All real machines have an efficiency less than 100% because of the force need to overcome the frictional forces between the moving parts of a machine and to raise any of its moving parts. There must be a weight which a motor is not capable of lifting. So, I also believe that although the motor can do more work as it draws more current, it becomes less efficient. Efficiency is defined as: output energy /input energy. If the output increases more slowly than the input energy the efficiency will decrease.
To test this we increase the load on a motor while measuring the electrical energy going into it. Apparatus: The apparatus I will need for this experiment are: 1. An electric motor 2. Some wires 3. A power pack 4. An ammeter 5. A voltmeter 6. A piece of cotton 7. Some weights 8. A stop clock 9. Safety goggles 10. A metre ruler Method: 1. Place an electric motor on the edge of a table and tie a piece of cotton around its spindle so that the cotton is a few centimetres off the floor. Set up the motor circuit containing a voltmeter and an ammeter. 2.
Tie a chosen weight at the end of the cotton so that the apparatus looks the one shown in the diagram. 3. Switch on the motor and immediately start the time. The motor should pull the string upwards. 4. Quickly stop the clock once the weight has reached the top of the cotton and take the reading from the ammeter and voltmeter. 5. You can now work out the output and the input and thus work out the efficiency of the motor for the chosen weight and length of the cotton. You can do this by using the equations: Input = Power x Time (electricity into motor)
Output = Mass x Gravity x Height 6. Once you have found out the input and output you can then work out the efficiency of the motor by using the equation: Efficiency = output/ input x 100 7. Repeat the experiment with different weights and record the results in a table. The weights I have chosen to use are: 10g, 20g, 30g, 40g, and 50g. Results: * Total Input Energy(Joules) = power(Watts) x time(s) * Total Output Energy(Joules)= mass(kg)x gravity(m/s/s)x height(m) * Efficiency = Output Energy / Input Energy x 100% Conclusion:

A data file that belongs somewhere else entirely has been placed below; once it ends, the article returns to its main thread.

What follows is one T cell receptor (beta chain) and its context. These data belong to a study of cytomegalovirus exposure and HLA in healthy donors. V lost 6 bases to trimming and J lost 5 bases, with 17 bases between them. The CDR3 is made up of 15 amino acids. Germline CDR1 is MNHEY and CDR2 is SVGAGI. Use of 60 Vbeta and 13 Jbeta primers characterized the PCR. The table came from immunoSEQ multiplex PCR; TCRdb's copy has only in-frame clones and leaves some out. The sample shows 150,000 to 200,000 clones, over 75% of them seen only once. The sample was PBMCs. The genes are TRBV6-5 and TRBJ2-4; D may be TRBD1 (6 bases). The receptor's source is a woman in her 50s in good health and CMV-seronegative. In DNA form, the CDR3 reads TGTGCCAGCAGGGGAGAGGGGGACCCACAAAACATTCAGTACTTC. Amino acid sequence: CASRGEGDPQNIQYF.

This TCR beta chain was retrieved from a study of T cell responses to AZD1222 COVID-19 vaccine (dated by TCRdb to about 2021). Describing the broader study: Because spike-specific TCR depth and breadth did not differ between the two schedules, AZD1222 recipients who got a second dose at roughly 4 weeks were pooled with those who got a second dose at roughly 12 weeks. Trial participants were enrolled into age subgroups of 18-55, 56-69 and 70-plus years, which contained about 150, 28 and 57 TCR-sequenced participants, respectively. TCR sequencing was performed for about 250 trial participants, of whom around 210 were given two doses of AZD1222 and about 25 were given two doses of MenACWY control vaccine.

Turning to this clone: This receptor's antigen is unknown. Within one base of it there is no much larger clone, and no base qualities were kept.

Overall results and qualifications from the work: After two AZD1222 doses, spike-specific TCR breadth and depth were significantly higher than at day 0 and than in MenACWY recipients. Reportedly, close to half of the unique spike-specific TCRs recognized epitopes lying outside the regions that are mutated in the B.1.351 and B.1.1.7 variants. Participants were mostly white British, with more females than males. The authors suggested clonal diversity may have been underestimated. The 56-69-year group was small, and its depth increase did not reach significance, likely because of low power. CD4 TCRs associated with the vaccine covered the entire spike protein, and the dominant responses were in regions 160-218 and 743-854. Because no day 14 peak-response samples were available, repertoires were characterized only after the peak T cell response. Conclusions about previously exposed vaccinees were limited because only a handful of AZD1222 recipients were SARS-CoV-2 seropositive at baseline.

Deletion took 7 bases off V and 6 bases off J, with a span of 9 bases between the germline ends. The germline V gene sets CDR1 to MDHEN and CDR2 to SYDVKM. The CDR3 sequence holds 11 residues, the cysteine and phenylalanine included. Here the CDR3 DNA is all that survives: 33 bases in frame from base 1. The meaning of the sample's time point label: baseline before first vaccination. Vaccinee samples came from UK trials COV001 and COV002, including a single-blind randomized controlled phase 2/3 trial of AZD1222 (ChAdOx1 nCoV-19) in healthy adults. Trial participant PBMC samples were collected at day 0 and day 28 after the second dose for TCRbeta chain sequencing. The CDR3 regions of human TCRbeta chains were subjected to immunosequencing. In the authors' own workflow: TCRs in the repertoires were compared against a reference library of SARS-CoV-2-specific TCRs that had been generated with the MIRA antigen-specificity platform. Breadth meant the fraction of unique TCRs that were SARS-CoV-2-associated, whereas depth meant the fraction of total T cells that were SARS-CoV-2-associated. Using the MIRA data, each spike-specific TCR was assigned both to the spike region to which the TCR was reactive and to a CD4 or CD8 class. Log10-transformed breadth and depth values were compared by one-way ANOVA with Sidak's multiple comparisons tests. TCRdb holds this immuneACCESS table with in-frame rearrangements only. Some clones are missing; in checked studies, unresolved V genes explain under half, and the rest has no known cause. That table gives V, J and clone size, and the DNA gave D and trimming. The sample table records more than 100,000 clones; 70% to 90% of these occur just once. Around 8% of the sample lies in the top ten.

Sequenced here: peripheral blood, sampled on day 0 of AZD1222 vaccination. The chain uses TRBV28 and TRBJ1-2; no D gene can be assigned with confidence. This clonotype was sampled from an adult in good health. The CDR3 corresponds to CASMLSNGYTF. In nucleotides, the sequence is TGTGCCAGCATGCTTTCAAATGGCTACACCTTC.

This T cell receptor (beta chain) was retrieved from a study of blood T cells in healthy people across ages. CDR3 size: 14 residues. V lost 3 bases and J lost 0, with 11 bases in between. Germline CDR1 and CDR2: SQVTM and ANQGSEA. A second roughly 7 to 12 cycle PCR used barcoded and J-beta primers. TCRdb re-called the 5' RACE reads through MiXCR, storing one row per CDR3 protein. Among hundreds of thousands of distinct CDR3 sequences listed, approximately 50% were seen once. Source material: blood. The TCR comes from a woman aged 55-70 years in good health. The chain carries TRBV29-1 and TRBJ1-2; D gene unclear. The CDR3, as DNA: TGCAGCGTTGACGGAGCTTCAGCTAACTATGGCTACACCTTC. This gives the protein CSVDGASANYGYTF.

When a current is passed through a DC motor, a torque is generated by magnetic reaction, and the motor revolves. However, the revolution of the motor induces a voltage in the windings which is opposite in direction to the voltage applied by the battery, and hence is known as back emf (electromotive force). total voltage = battery voltage – back e. m. f. Vtotal = V – Eb If the motor resistance is R and the current is I, then by Ohms Law, Vtotal = V – Eb = IR V = Eb + IR The total input power (taken from the battery) is voltage x current and is: VI = (Eb + IR) x I VI = Eb I + I2R.
Eb I is the useful power and is thus equal to the output power. I2R is the power dissipated in the motor as heat and is wasted. Efficiency = energy in / energy out = power out / power in This equation shows that as I increases, the efficiency decreases, so a greater fraction of the energy will be wasted as heat. As the current increases, the efficiency decreases, so a greater fraction of the power will be wasted as heat in the resistance of the motor. The output power is also proportional to the load lifted by the motor, so as the load increases, the efficiency decreases.
This experiment has shown that my prediction was correct and that as the input increases, the efficiency of the motor decreases, so a greater fraction of the power will be wasted as heat in the resistance of the motor. Evaluation: Although my results were mainly correct and did support my hypothesis, my efficiency results were surprisingly low. I believe this may have been due to the inaccuracy of some of my readings, especially time. This was because it was very difficult to stop the clock at exactly the right time, as soon as the weight reached the top.
Also, the readings taken from the ammeter and voltmeter may have had a slight inaccuracy. This was a result of not knowing when to take a reading off the metre, as the numbers did not tend to settle at a particular reading. All in all, I think this was a successful experiment and my results from it prove my hypothesis. Katrina Joseph Show preview only The above preview is unformatted text This student written piece of work is one of many that can be found in our GCSE Electricity and Magnetism section.